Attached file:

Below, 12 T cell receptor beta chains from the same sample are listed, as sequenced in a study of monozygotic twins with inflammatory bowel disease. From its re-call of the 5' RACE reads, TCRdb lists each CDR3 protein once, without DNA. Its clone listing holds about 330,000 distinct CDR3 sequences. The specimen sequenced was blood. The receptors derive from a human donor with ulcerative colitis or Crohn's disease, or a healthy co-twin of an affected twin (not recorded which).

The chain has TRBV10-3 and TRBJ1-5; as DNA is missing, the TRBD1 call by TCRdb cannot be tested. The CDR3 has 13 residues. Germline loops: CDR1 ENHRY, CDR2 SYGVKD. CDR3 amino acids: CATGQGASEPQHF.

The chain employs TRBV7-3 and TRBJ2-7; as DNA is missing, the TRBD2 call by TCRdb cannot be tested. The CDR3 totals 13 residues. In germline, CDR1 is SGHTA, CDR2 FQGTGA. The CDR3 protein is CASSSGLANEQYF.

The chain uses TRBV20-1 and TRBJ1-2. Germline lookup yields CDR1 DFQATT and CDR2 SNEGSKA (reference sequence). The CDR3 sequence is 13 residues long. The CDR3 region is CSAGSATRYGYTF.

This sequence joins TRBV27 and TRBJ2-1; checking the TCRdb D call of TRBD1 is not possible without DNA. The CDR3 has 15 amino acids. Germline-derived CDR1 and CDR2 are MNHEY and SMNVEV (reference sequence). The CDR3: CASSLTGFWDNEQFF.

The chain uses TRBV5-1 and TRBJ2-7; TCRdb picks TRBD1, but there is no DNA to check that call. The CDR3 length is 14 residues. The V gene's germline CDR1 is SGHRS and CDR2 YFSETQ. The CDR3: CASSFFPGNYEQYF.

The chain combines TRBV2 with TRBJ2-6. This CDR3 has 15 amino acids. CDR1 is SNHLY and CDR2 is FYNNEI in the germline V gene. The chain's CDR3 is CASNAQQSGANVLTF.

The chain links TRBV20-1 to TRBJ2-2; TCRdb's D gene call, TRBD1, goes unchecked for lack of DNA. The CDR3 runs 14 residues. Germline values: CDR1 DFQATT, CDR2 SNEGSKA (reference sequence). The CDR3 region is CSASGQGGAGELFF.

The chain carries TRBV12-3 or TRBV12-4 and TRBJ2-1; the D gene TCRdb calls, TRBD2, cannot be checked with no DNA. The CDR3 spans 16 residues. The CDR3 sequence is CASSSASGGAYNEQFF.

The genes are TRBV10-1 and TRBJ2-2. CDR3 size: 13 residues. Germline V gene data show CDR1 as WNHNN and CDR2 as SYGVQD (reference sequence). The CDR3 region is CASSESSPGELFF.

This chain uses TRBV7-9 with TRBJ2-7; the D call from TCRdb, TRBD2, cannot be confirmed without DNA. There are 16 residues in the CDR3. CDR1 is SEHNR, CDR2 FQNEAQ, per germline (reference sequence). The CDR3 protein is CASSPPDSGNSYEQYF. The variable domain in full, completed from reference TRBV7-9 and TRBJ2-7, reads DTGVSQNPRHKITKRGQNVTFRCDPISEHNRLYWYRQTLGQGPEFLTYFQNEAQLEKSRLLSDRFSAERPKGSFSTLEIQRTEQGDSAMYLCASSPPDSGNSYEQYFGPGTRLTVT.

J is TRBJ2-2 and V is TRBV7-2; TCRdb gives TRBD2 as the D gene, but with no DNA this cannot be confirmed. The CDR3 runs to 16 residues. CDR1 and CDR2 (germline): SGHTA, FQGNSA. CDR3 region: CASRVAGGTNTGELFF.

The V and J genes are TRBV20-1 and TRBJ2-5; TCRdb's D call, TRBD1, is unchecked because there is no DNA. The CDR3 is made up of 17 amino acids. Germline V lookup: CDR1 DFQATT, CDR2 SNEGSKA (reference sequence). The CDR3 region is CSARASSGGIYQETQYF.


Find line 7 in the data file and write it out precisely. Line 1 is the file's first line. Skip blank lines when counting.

The chain combines TRBV2 with TRBJ2-6. This CDR3 has 15 amino acids. CDR1 is SNHLY and CDR2 is FYNNEI in the germline V gene. The chain's CDR3 is CASNAQQSGANVLTF.